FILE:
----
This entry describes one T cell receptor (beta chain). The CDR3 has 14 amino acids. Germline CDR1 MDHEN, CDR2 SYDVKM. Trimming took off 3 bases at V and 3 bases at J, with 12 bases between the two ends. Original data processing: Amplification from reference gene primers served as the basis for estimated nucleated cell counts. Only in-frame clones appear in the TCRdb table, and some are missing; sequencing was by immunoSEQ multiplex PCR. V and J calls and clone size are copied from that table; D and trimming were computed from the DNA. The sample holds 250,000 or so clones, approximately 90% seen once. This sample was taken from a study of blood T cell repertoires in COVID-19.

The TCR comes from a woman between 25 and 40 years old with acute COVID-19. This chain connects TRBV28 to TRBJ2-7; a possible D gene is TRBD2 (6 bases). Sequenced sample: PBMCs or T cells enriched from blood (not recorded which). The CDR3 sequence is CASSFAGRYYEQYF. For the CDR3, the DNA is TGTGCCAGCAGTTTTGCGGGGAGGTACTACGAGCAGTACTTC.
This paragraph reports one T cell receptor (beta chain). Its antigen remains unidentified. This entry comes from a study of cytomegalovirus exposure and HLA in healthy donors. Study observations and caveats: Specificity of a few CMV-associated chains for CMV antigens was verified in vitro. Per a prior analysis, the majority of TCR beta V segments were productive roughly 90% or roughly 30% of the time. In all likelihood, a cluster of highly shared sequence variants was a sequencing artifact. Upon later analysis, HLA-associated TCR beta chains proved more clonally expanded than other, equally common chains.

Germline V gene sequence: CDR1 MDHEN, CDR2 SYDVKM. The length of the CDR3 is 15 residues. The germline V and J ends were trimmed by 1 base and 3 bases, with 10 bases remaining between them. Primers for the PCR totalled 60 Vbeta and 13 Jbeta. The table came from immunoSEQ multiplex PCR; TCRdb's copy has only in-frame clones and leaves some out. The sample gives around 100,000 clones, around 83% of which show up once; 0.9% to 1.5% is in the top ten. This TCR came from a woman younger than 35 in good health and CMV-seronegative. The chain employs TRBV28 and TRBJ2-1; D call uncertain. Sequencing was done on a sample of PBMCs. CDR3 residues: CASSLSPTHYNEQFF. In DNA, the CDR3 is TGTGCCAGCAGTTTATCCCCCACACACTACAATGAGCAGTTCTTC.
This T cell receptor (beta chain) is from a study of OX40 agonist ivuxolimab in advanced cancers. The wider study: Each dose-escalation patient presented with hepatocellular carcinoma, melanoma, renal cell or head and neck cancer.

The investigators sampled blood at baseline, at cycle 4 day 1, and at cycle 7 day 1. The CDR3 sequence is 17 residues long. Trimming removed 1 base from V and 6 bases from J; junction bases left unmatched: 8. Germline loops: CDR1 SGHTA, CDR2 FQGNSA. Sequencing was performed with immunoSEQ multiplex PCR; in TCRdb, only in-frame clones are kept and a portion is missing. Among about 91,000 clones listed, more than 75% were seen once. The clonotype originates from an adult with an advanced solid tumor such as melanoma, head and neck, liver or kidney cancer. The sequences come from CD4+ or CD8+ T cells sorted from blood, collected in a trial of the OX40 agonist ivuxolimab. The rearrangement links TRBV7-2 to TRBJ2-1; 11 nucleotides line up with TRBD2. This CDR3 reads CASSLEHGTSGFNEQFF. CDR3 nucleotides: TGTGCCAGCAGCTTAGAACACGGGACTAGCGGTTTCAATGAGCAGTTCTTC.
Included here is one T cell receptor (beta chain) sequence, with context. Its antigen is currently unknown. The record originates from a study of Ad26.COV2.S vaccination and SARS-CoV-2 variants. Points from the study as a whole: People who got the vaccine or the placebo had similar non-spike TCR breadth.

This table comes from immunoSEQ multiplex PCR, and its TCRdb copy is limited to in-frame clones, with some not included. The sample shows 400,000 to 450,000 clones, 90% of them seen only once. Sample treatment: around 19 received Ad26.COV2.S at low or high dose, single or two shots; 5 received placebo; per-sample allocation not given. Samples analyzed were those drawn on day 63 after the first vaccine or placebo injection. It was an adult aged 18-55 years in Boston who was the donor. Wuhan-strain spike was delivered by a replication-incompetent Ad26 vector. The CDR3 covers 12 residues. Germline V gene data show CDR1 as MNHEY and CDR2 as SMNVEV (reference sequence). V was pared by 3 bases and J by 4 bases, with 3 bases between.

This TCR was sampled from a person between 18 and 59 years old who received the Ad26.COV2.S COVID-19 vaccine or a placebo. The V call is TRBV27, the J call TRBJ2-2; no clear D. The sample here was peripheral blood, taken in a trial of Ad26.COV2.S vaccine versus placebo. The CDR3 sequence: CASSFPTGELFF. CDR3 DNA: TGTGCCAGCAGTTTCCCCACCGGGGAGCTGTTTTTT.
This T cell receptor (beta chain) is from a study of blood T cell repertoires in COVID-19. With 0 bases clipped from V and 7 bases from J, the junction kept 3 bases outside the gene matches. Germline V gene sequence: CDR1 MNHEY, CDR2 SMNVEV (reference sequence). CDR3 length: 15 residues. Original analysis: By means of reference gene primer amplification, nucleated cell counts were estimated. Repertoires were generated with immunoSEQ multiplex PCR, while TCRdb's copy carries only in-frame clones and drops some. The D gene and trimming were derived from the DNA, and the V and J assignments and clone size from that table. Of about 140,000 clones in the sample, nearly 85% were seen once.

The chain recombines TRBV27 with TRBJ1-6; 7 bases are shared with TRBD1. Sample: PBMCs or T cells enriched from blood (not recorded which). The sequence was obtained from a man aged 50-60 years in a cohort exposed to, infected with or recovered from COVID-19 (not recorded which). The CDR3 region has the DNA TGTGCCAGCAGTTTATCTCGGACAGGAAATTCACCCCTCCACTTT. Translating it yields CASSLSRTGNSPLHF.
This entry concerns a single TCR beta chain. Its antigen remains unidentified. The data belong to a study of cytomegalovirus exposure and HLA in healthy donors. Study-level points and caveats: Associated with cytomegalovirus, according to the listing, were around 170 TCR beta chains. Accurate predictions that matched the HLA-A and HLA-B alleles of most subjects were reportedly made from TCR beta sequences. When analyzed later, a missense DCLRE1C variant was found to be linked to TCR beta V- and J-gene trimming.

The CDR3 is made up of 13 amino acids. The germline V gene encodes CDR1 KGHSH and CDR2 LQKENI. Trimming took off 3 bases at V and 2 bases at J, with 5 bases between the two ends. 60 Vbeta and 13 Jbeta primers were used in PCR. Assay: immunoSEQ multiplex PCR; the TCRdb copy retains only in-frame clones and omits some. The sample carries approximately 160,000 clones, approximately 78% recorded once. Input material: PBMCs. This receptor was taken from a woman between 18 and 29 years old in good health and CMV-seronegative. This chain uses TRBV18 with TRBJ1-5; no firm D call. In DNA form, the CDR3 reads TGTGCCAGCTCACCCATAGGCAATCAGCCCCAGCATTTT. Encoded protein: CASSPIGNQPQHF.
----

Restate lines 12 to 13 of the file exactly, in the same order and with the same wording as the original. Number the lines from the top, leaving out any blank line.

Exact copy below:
This entry concerns a single TCR beta chain. Its antigen remains unidentified. The data belong to a study of cytomegalovirus exposure and HLA in healthy donors. Study-level points and caveats: Associated with cytomegalovirus, according to the listing, were around 170 TCR beta chains. Accurate predictions that matched the HLA-A and HLA-B alleles of most subjects were reportedly made from TCR beta sequences. When analyzed later, a missense DCLRE1C variant was found to be linked to TCR beta V- and J-gene trimming.

The CDR3 is made up of 13 amino acids. The germline V gene encodes CDR1 KGHSH and CDR2 LQKENI. Trimming took off 3 bases at V and 2 bases at J, with 5 bases between the two ends. 60 Vbeta and 13 Jbeta primers were used in PCR. Assay: immunoSEQ multiplex PCR; the TCRdb copy retains only in-frame clones and omits some. The sample carries approximately 160,000 clones, approximately 78% recorded once. Input material: PBMCs. This receptor was taken from a woman between 18 and 29 years old in good health and CMV-seronegative. This chain uses TRBV18 with TRBJ1-5; no firm D call. In DNA form, the CDR3 reads TGTGCCAGCTCACCCATAGGCAATCAGCCCCAGCATTTT. Encoded protein: CASSPIGNQPQHF.